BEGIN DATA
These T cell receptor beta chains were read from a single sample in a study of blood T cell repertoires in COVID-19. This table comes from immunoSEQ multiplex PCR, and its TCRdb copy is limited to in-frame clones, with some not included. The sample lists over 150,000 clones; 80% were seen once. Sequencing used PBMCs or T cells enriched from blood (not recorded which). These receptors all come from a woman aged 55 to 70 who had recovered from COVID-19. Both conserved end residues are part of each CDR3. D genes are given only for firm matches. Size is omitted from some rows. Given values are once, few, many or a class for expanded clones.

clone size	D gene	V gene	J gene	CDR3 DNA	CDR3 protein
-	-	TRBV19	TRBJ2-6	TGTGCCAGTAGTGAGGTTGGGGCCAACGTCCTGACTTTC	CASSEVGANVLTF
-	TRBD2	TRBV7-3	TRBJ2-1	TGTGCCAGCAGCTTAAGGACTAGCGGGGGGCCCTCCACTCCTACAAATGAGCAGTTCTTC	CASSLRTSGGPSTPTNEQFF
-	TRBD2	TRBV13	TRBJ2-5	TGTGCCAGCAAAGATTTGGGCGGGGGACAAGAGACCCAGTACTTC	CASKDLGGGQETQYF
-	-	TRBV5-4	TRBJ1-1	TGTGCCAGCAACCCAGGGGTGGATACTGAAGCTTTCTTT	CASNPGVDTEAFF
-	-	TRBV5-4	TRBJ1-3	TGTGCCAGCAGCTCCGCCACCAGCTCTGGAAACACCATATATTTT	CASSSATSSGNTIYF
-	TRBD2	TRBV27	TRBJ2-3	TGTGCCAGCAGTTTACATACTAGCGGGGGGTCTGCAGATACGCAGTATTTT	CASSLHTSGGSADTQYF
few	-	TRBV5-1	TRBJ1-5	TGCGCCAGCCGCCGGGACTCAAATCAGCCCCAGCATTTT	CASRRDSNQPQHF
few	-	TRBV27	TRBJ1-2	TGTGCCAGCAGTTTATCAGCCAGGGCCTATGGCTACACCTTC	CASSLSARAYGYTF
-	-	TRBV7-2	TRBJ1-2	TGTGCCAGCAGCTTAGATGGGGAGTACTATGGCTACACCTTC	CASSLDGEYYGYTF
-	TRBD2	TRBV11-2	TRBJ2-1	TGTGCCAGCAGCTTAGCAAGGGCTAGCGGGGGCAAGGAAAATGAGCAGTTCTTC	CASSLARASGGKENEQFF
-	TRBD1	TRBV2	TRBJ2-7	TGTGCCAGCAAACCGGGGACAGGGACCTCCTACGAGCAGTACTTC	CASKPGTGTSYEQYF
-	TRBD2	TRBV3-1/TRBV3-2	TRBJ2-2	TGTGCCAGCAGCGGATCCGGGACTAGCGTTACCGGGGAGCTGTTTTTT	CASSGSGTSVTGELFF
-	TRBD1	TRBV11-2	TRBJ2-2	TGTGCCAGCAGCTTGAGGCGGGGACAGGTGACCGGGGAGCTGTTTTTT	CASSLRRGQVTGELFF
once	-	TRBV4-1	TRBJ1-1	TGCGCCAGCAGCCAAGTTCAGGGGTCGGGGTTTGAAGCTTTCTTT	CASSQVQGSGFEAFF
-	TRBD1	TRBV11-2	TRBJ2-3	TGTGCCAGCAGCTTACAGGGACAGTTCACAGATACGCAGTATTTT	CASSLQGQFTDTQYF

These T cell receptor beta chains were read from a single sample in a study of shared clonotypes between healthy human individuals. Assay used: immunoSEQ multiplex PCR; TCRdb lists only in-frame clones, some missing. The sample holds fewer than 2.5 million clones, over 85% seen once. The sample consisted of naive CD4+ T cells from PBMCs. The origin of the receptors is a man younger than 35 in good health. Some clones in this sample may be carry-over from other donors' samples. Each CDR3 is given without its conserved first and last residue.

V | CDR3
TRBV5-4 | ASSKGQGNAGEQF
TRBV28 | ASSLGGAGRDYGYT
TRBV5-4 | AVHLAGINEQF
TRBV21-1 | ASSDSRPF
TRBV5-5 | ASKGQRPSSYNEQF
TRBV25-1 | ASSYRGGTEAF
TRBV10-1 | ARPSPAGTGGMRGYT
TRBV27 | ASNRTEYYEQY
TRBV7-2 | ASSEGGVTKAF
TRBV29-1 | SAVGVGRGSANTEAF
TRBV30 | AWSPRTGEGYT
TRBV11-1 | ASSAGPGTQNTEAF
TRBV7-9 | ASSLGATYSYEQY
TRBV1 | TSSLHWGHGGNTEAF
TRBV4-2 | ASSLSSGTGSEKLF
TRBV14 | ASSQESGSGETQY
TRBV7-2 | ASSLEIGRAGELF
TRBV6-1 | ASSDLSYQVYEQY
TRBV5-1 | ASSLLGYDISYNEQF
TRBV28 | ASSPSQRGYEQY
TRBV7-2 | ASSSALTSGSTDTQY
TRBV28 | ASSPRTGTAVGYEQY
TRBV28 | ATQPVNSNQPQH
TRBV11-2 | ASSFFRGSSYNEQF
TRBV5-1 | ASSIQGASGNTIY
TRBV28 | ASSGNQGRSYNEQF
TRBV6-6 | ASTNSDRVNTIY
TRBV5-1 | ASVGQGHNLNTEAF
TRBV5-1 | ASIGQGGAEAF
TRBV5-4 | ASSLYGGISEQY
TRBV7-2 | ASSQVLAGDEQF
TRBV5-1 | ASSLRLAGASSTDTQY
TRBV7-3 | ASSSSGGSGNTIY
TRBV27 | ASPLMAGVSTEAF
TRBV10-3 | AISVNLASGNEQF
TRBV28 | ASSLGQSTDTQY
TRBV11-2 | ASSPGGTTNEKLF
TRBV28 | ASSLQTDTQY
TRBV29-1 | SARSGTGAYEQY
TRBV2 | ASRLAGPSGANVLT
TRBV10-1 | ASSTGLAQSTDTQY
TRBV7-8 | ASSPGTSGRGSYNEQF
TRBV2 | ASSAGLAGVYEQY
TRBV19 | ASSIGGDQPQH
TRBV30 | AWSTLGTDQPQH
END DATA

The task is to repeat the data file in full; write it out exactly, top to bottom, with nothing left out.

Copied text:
These T cell receptor beta chains were read from a single sample in a study of blood T cell repertoires in COVID-19. This table comes from immunoSEQ multiplex PCR, and its TCRdb copy is limited to in-frame clones, with some not included. The sample lists over 150,000 clones; 80% were seen once. Sequencing used PBMCs or T cells enriched from blood (not recorded which). These receptors all come from a woman aged 55 to 70 who had recovered from COVID-19. Both conserved end residues are part of each CDR3. D genes are given only for firm matches. Size is omitted from some rows. Given values are once, few, many or a class for expanded clones.

clone size	D gene	V gene	J gene	CDR3 DNA	CDR3 protein
-	-	TRBV19	TRBJ2-6	TGTGCCAGTAGTGAGGTTGGGGCCAACGTCCTGACTTTC	CASSEVGANVLTF
-	TRBD2	TRBV7-3	TRBJ2-1	TGTGCCAGCAGCTTAAGGACTAGCGGGGGGCCCTCCACTCCTACAAATGAGCAGTTCTTC	CASSLRTSGGPSTPTNEQFF
-	TRBD2	TRBV13	TRBJ2-5	TGTGCCAGCAAAGATTTGGGCGGGGGACAAGAGACCCAGTACTTC	CASKDLGGGQETQYF
-	-	TRBV5-4	TRBJ1-1	TGTGCCAGCAACCCAGGGGTGGATACTGAAGCTTTCTTT	CASNPGVDTEAFF
-	-	TRBV5-4	TRBJ1-3	TGTGCCAGCAGCTCCGCCACCAGCTCTGGAAACACCATATATTTT	CASSSATSSGNTIYF
-	TRBD2	TRBV27	TRBJ2-3	TGTGCCAGCAGTTTACATACTAGCGGGGGGTCTGCAGATACGCAGTATTTT	CASSLHTSGGSADTQYF
few	-	TRBV5-1	TRBJ1-5	TGCGCCAGCCGCCGGGACTCAAATCAGCCCCAGCATTTT	CASRRDSNQPQHF
few	-	TRBV27	TRBJ1-2	TGTGCCAGCAGTTTATCAGCCAGGGCCTATGGCTACACCTTC	CASSLSARAYGYTF
-	-	TRBV7-2	TRBJ1-2	TGTGCCAGCAGCTTAGATGGGGAGTACTATGGCTACACCTTC	CASSLDGEYYGYTF
-	TRBD2	TRBV11-2	TRBJ2-1	TGTGCCAGCAGCTTAGCAAGGGCTAGCGGGGGCAAGGAAAATGAGCAGTTCTTC	CASSLARASGGKENEQFF
-	TRBD1	TRBV2	TRBJ2-7	TGTGCCAGCAAACCGGGGACAGGGACCTCCTACGAGCAGTACTTC	CASKPGTGTSYEQYF
-	TRBD2	TRBV3-1/TRBV3-2	TRBJ2-2	TGTGCCAGCAGCGGATCCGGGACTAGCGTTACCGGGGAGCTGTTTTTT	CASSGSGTSVTGELFF
-	TRBD1	TRBV11-2	TRBJ2-2	TGTGCCAGCAGCTTGAGGCGGGGACAGGTGACCGGGGAGCTGTTTTTT	CASSLRRGQVTGELFF
once	-	TRBV4-1	TRBJ1-1	TGCGCCAGCAGCCAAGTTCAGGGGTCGGGGTTTGAAGCTTTCTTT	CASSQVQGSGFEAFF
-	TRBD1	TRBV11-2	TRBJ2-3	TGTGCCAGCAGCTTACAGGGACAGTTCACAGATACGCAGTATTTT	CASSLQGQFTDTQYF

These T cell receptor beta chains were read from a single sample in a study of shared clonotypes between healthy human individuals. Assay used: immunoSEQ multiplex PCR; TCRdb lists only in-frame clones, some missing. The sample holds fewer than 2.5 million clones, over 85% seen once. The sample consisted of naive CD4+ T cells from PBMCs. The origin of the receptors is a man younger than 35 in good health. Some clones in this sample may be carry-over from other donors' samples. Each CDR3 is given without its conserved first and last residue.

V | CDR3
TRBV5-4 | ASSKGQGNAGEQF
TRBV28 | ASSLGGAGRDYGYT
TRBV5-4 | AVHLAGINEQF
TRBV21-1 | ASSDSRPF
TRBV5-5 | ASKGQRPSSYNEQF
TRBV25-1 | ASSYRGGTEAF
TRBV10-1 | ARPSPAGTGGMRGYT
TRBV27 | ASNRTEYYEQY
TRBV7-2 | ASSEGGVTKAF
TRBV29-1 | SAVGVGRGSANTEAF
TRBV30 | AWSPRTGEGYT
TRBV11-1 | ASSAGPGTQNTEAF
TRBV7-9 | ASSLGATYSYEQY
TRBV1 | TSSLHWGHGGNTEAF
TRBV4-2 | ASSLSSGTGSEKLF
TRBV14 | ASSQESGSGETQY
TRBV7-2 | ASSLEIGRAGELF
TRBV6-1 | ASSDLSYQVYEQY
TRBV5-1 | ASSLLGYDISYNEQF
TRBV28 | ASSPSQRGYEQY
TRBV7-2 | ASSSALTSGSTDTQY
TRBV28 | ASSPRTGTAVGYEQY
TRBV28 | ATQPVNSNQPQH
TRBV11-2 | ASSFFRGSSYNEQF
TRBV5-1 | ASSIQGASGNTIY
TRBV28 | ASSGNQGRSYNEQF
TRBV6-6 | ASTNSDRVNTIY
TRBV5-1 | ASVGQGHNLNTEAF
TRBV5-1 | ASIGQGGAEAF
TRBV5-4 | ASSLYGGISEQY
TRBV7-2 | ASSQVLAGDEQF
TRBV5-1 | ASSLRLAGASSTDTQY
TRBV7-3 | ASSSSGGSGNTIY
TRBV27 | ASPLMAGVSTEAF
TRBV10-3 | AISVNLASGNEQF
TRBV28 | ASSLGQSTDTQY
TRBV11-2 | ASSPGGTTNEKLF
TRBV28 | ASSLQTDTQY
TRBV29-1 | SARSGTGAYEQY
TRBV2 | ASRLAGPSGANVLT
TRBV10-1 | ASSTGLAQSTDTQY
TRBV7-8 | ASSPGTSGRGSYNEQF
TRBV2 | ASSAGLAGVYEQY
TRBV19 | ASSIGGDQPQH
TRBV30 | AWSTLGTDQPQH